Stored functions

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The following is an excerpt from the The Firebird 3.0 Release Notes (29 November 2014 - Document v.0300-16 - for Firebird 3.0 Beta 1) chapter, PSQL Stored Functions:

PSQL Stored Functions

Dmitry Yemanov

It is now possible to write a scalar function in PSQL and call it just like an internal function.

Syntax for the DDL

 [(param1 [, ...])] 
 RETURNS lt;type>

Tip: The CREATE statement is the declaration syntax for PSQL functions, parallel to DECLARE for legacy UDFs.


    RETURN X+1;

Source: Firebird 3.0 Release Notes by Helen Borrie (Collator/Editor): 29 November 2014 - Document v.0300-16 - for Firebird 3.0 Beta 1

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Stored Functions Editor

The Stored Functions Editor offers a wide range of functions and features that are also available in the Stored Procedure Editor and the Trigger Editor.

To fix already existing records with an incorrect object type you can execute following UPDATE:

    set vh.ibe$vh_object_type = 4
    where (vh.ibe$vh_object_type = 1) and
          (exists(select f.rdb$function_name from rdb$functions f 
                  where f.rdb$function_name = vh.ibe$vh_object_name)) 

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Why should you use Firebird stored functions?

Stored procedures and stored functions are technically identical. However there are a couple of reasons why you should consider using stored functions rather than stored procedures:

Easier to call than procedures

Stored functions are easier to call than procedures. For example:

Example of a stored procedure:

 (select res from sp( res
 from kunde

Example of a stored function:

 sf( res
 from kunde 

More flexible than procedures

Stored functions also offer considerably more flexibility, for example, when being called in a where condition:

 select ... where brpsoundex(,'ENG')='K123' 

Such nesting in stored procedures can quickly become very confusing.

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Example using Soundex

To demonstrate Firebird 3.0 stored functions, we have used Soundex. Soundex searches for similar-sounding words. For those of you not familiar with Soundex, please refer first to the Wikipedia definition:

To understand what the Soundex functionality is, we've first created a Soundex procedure, IBESOUNDEX, as a simple implementation, with 3 parameters for the word, language and string length:

When we start it, and enter the word that we are searching for - here KLEMT and the language GER, the result is K453.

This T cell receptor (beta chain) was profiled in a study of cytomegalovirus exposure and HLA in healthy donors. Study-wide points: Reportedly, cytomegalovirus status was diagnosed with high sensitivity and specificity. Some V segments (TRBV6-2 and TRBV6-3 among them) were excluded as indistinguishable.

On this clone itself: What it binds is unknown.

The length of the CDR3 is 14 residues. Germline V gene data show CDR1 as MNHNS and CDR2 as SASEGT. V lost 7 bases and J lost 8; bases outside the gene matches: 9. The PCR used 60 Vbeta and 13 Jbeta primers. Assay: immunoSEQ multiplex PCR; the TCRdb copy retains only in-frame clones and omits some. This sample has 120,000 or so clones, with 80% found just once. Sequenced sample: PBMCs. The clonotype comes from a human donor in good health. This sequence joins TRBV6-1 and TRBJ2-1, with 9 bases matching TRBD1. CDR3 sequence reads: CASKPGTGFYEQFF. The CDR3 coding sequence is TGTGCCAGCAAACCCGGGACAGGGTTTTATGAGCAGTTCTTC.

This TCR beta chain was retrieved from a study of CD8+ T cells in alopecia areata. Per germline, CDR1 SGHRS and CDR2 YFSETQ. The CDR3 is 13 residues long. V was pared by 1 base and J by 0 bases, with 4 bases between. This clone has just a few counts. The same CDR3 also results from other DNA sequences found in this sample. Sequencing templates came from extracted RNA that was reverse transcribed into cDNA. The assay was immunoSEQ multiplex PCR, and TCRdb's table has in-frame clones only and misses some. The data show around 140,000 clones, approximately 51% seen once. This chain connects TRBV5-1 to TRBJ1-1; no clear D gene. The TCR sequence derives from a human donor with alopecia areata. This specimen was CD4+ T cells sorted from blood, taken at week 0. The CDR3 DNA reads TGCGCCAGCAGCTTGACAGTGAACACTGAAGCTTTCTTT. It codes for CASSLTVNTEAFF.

The results are always based on groups of similar sounding letters, and groups for the SOUNDEX functionality come from a library. Here we've also used an implementation for the German language, the IBESOUNDEXWEIGHT library.

It always uses the first character directly, the letter L for example is the number 4; E number 7, M is number 5 and T number 5.

When I enter the German word Maier the result is M760. It can also be spelt Mayer. Again M760. And Meier = M760. You always get the same result, because the names sound the same, even when spelt slightly differently.

The problem is with this kind of implementation, it can take the computer a very long time.

So you can use a function: Define a new function with the same structure, word, language and string length. Define the returns as no name, varchar(1000) and then execute the same procedure:

 create or alter function SOUNDEX (
     WORD varchar(1000),
     LNG char(3),
     SLEN bigint = 4)
 returns varchar(1000)
 declare variable res varchar(1000);
   execute procedure ibesoundex(:word,:lng,:slen) returning_values res;
   return res;

With this statement we now have the possibility to:

 select soundex('Maier','GER',4) from rdb$database;   -- result M760 
 select soundex('Meier','GER',4) from rdb$database;   -- result M760 
 select soundex('Meyer','GER',4) from rdb$database;   -- result M760 
 select soundex('Mayer','GER',4) from rdb$database;   -- result M760


 select customer.lastname, soundex(customer.lastname,'GER',4) from customer; 

There are many potential implementations for this, for internal bug management, data evaluation, and so on.

Using a simple SQL we can view all names in a database, grouped by similarity:

 select soundex(customer.lastname, 'ENG', 5), count(*), list (distinct customer.lastname)
 from customer
 group by 1
 order by 2 desc

Here we can see the number of names found corresponding to which Soundex group:

For example, paul, pillai, poole, powell, pulley, pywell. Or barone, barron etc. they are all similar sounding.

This implementation can be very useful, even if it can occasionally show up some surprising results.

So you can see that using the internal function makes it much easier to implement. You can even use this functionality to index your data.

We find stored functions a really great new feature, as they offer a lot of possibilities inside the database. We hope you do too!

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